Arsenal were left counting the cost of missed chances as a second-half double from Lionel Messi handed Barcelona a likely fatal first-leg advantage.
Barcelona's Argentinian forward Lionel Messi celebrates scoring his team's second goal from the penalty spot during the UEFA Champions League round of 16 1st leg football match between Arsenal and Barcelona at the Emirates Stadium in London. Pic/AFP
The hosts were the better side in the first period, and had the better chances and only shot on target before the break as Alex Oxlade-Chamberlain shot weakly at Marc-Andre Ter Stegen when presented with a glorious opportunity from six yards.
Having sat deep and cut off Barcelona's supply lines, Arsenal threatened on the counter but, unable to break the deadlock, allowed their visitors back into the game during the second period.
While Barca's glittering frontline were subdued in the first 45, they flew out of the blocks after choice words from Luis Enrique and punished Arsenal's profligacy with a blistering counter-attack that was finished by Lionel Messi.
The Argentine then won and netted a late penalty to double Barca's away goals tally and likely settle this tie. But what did we learn? Ed Malyon was at the Emirates... In the end there was no rotation.
There was no adapting for Arsenal's own threats, but just as importantly there were no injuries. It all meant that Barcelona could put out a stellar XI, the same that beat Juventus in last summer's Champions League final, to take the Gunners on in their own backyard.
While the Blaugrana have travelled much in recent weeks and not necessarily played as they can in their two most recent matches, against Sporting Gijón and Las Palmas, the biggest stage is where the biggest players are the most motivated.
Arsenal, for their part, went with their premier back four, a midfield as strong as it could be in Santi Cazorla's absence and Alex Oxlade-Chamberlain getting the nod on the right ahead of Theo Walcott or Danny Welbeck. The Ox would go off injured just after the break, but Walcott replaced him in what was a like-for-like switch to maintain Arsenal's counter-attacking threat - more on that later...
La Liga sides have got the most joy against Barcelona this season by pressuring their defenders in possession and hurrying them into mistakes. Malaga did it very successfully but couldn't take the resultant chances, while Atletico Madrid had a lot of joy doing so at the Nou Camp only to throw away their lead and end the game with nine men.
Wenger's plan for this one was, as it has been in most of their bigger games this season, to play a deep line and get everyone behind the ball. Coiled like a spring, they would then counter with pace and verve, and this strategy helped the hosts get the better of the opening exchanges - even creating a terrific chance inside fifteen minutes as Aaron Ramsey fluffed from a dangerous cutback.
Whether Barcelona's tough travelling schedule had sapped them of some of their verve and spark or they are simply doing what they've been doing all season - improving after the break - it was Arsenal who were making the running in the first half. Barca were allowed to have possession but, when presented with 11 red shirts, found themselves deprived of the passing avenues to feed their stellar front three.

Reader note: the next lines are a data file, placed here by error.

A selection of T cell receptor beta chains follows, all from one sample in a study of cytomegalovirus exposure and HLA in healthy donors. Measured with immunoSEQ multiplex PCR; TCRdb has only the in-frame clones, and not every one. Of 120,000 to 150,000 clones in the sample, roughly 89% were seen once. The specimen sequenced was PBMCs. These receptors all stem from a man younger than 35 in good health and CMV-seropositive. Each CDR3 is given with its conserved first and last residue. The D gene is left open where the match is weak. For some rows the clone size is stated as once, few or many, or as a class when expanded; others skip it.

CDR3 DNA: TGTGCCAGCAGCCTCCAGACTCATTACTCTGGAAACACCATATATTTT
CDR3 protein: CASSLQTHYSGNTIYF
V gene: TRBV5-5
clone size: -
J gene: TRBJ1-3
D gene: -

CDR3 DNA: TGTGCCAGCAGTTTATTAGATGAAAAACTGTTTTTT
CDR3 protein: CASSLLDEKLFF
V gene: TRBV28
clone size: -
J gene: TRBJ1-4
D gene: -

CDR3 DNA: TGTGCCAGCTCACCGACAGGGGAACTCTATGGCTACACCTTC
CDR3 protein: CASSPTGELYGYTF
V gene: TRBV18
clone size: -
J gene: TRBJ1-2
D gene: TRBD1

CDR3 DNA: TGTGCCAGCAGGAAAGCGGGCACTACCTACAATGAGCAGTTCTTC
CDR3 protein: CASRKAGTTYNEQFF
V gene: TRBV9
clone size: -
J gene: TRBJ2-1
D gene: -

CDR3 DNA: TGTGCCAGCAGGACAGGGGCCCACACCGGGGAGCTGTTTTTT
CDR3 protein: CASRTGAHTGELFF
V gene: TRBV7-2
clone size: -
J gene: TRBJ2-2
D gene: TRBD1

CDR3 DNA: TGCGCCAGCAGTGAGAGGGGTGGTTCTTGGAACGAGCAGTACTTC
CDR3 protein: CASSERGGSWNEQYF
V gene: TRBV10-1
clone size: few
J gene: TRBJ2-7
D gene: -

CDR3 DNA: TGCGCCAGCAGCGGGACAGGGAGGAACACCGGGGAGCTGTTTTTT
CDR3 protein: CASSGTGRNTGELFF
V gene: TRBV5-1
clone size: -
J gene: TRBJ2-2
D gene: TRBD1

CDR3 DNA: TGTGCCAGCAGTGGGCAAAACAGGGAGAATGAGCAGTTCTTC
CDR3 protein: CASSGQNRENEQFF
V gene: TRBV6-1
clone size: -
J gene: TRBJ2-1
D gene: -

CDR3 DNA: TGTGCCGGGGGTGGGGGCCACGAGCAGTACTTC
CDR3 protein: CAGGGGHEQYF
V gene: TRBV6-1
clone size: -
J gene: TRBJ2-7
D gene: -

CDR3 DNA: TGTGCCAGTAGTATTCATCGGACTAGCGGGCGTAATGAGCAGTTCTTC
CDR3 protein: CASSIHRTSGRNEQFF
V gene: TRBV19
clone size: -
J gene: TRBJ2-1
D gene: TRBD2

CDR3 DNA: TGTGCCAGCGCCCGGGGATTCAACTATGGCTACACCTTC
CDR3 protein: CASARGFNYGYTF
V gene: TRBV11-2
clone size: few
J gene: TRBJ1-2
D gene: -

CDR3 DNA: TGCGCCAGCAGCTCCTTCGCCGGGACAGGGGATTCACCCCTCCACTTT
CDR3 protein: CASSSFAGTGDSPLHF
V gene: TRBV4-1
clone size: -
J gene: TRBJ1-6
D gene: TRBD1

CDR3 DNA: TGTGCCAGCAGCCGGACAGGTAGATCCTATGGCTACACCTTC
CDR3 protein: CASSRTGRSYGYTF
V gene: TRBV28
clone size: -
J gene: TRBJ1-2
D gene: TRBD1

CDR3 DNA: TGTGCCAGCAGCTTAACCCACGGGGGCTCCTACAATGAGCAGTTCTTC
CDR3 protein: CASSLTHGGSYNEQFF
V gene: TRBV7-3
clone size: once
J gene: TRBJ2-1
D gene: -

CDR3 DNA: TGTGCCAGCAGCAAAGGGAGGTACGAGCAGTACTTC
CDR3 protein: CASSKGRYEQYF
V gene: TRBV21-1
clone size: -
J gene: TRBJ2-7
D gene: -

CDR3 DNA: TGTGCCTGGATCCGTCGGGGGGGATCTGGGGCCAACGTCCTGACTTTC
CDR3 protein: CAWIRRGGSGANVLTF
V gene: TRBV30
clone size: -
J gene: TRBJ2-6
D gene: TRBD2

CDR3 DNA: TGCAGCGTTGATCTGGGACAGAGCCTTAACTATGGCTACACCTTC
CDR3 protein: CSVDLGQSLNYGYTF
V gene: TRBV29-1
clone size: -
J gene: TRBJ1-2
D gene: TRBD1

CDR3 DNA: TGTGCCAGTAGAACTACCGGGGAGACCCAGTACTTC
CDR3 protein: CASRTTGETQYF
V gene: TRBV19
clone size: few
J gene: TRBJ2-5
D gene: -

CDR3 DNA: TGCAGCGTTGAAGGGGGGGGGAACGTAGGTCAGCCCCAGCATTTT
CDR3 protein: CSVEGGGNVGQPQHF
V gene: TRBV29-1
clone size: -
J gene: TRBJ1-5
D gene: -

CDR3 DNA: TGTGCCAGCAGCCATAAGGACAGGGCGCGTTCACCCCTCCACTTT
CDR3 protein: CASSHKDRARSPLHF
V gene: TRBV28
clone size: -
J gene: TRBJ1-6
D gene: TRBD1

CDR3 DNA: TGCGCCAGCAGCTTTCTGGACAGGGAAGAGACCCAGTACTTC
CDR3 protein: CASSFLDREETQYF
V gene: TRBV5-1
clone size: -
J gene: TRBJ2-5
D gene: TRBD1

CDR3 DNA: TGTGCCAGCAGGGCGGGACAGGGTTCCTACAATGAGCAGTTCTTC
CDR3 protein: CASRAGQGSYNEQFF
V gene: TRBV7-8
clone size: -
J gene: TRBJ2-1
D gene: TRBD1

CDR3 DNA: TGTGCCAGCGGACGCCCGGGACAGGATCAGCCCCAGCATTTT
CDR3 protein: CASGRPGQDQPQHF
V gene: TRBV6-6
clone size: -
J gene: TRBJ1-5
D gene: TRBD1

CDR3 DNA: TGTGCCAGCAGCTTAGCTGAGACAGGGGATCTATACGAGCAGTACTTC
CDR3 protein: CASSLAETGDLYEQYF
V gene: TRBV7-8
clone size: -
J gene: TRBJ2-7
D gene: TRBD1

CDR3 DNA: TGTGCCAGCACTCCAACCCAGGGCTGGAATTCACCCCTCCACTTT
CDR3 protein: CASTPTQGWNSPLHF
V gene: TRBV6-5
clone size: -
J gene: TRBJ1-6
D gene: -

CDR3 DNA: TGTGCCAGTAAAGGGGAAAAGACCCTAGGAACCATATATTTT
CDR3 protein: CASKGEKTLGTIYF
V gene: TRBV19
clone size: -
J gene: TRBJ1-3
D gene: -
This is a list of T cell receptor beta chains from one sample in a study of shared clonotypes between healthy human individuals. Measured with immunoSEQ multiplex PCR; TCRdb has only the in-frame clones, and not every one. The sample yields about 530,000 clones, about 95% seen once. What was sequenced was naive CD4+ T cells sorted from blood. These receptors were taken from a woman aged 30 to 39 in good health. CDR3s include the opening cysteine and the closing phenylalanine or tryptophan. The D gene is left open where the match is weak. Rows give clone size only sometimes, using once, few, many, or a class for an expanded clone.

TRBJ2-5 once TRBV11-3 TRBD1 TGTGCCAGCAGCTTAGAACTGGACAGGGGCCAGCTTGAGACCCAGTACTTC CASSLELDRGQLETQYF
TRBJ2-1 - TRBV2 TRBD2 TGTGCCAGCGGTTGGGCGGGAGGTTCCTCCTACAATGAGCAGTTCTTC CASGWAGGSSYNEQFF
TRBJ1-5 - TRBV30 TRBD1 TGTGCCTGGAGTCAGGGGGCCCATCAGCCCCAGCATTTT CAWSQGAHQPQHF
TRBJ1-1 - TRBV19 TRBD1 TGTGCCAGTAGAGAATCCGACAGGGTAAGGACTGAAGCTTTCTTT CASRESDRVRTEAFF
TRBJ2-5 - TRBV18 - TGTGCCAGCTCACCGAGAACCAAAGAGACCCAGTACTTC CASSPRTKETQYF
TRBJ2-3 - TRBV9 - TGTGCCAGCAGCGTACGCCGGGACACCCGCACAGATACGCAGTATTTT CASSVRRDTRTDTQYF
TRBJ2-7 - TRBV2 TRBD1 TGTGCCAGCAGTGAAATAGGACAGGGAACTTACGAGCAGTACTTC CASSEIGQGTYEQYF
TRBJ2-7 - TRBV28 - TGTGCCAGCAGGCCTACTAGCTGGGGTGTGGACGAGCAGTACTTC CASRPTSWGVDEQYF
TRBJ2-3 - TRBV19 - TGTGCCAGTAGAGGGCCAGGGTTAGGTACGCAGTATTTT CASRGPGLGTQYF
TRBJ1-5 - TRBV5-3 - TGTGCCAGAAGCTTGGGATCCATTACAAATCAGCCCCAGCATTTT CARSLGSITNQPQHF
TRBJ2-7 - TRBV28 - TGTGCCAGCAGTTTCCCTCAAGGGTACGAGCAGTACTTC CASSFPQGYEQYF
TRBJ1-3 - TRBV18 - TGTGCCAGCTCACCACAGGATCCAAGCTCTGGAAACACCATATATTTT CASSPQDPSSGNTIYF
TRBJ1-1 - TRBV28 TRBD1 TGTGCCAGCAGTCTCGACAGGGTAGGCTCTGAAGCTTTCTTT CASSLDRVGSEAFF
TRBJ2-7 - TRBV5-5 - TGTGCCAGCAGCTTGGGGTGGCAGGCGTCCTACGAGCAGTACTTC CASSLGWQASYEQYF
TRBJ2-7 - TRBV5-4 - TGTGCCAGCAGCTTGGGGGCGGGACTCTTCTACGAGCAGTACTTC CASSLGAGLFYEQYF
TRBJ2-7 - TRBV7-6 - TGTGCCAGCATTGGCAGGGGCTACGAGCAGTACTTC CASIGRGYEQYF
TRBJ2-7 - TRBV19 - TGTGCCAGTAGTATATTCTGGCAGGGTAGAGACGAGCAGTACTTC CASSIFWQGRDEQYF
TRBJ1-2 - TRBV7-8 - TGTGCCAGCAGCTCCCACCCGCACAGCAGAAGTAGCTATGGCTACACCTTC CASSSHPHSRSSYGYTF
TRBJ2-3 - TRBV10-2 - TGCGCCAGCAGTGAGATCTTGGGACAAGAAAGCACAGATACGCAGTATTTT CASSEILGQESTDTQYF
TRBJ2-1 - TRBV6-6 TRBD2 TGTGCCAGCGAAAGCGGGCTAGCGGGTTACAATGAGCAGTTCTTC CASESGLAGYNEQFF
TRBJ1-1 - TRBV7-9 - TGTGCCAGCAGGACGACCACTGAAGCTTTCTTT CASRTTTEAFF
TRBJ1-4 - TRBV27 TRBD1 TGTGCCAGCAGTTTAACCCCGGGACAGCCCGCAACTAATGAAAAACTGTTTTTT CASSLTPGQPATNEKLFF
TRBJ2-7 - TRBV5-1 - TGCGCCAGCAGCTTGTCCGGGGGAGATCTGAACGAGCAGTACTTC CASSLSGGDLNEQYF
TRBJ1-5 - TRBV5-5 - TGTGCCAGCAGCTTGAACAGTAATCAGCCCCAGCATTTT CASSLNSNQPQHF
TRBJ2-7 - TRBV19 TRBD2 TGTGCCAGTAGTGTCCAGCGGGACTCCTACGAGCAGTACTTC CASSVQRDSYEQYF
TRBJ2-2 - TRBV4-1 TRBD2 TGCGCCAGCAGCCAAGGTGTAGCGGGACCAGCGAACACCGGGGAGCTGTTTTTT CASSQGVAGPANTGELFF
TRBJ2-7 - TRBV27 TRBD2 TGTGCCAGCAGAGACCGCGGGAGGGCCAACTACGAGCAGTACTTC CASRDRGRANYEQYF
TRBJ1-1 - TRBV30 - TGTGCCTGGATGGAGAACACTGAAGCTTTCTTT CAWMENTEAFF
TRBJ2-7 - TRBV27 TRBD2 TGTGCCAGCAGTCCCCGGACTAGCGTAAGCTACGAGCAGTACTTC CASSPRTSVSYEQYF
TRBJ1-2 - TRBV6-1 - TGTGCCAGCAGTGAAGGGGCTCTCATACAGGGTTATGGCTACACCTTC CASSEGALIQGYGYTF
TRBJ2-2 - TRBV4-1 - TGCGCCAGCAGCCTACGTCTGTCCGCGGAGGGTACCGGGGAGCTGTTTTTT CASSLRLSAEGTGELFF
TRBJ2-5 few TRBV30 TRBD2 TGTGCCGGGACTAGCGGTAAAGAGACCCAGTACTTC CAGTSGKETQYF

Sergio Busquets did, at times, drop in alongside Gerard Pique and Javier Mascherano to form a back three and try to create, yet it felt as if the visitors were going to need a moment of magic to sneak through the compressed Arsenal lines.
When the hosts got the ball they went vertical, hitting Barca in the transition and driving at pace towards goal. It unnerved their guests and caused problems, allowing Ramsey, Oxlade-Chamberlain and Giroud reasonable chances.
But you cannot "pardon" (to use the Spanish phrase) a treble-winning side and when Barcelona did roar into action there was an ominous feel about proceedings. Arsenal knew that they would need to take advantage of their good periods but, despite besting the European champions in the first half, they failed to convert that superiority. There are far deeper numbers that prove how much Luis Enrique's side are better after the break, but here's a simple one.
They are nine points clear of Real Madrid in La Liga yet, had every game finished at half time, they'd be six points back. That enormous 15-point swing was perfectly demonstrated 10 days ago when they went into half-time level with Celta Vigo only to stick five past them in an utterly scintillating second-half performance that ranks up there with some of the best football they've played under Enrique. The goal was coming. The Arsenal heartbreak was inevitable. And just as inevitable was who scored it...Luis Enrique (unsurprisingly) thinks it. Most of Barcelona think it.
But even after less than scintillating display at the Emirates, Barcelona's glittering attack came up big to strengthen their case that they are the greatest front three to play the game. "From Barcelona, yes, it's the best of all time," Enrique said in December." And I would dare to say the best in the history of football.
"In a moment where the game was in the balance, Neymar then Suarez then Neymar then Messi combined to break the deadlock. Everything about the goal; the magical chemistry for Neymar to time that pass so perfectly, Messi's pause to send Cech to the floor, the weight of Suarez's through ball; spoke to why this trio are so great, not to mention the fact it was their 92nd goal of the season - and we're only in mid-February.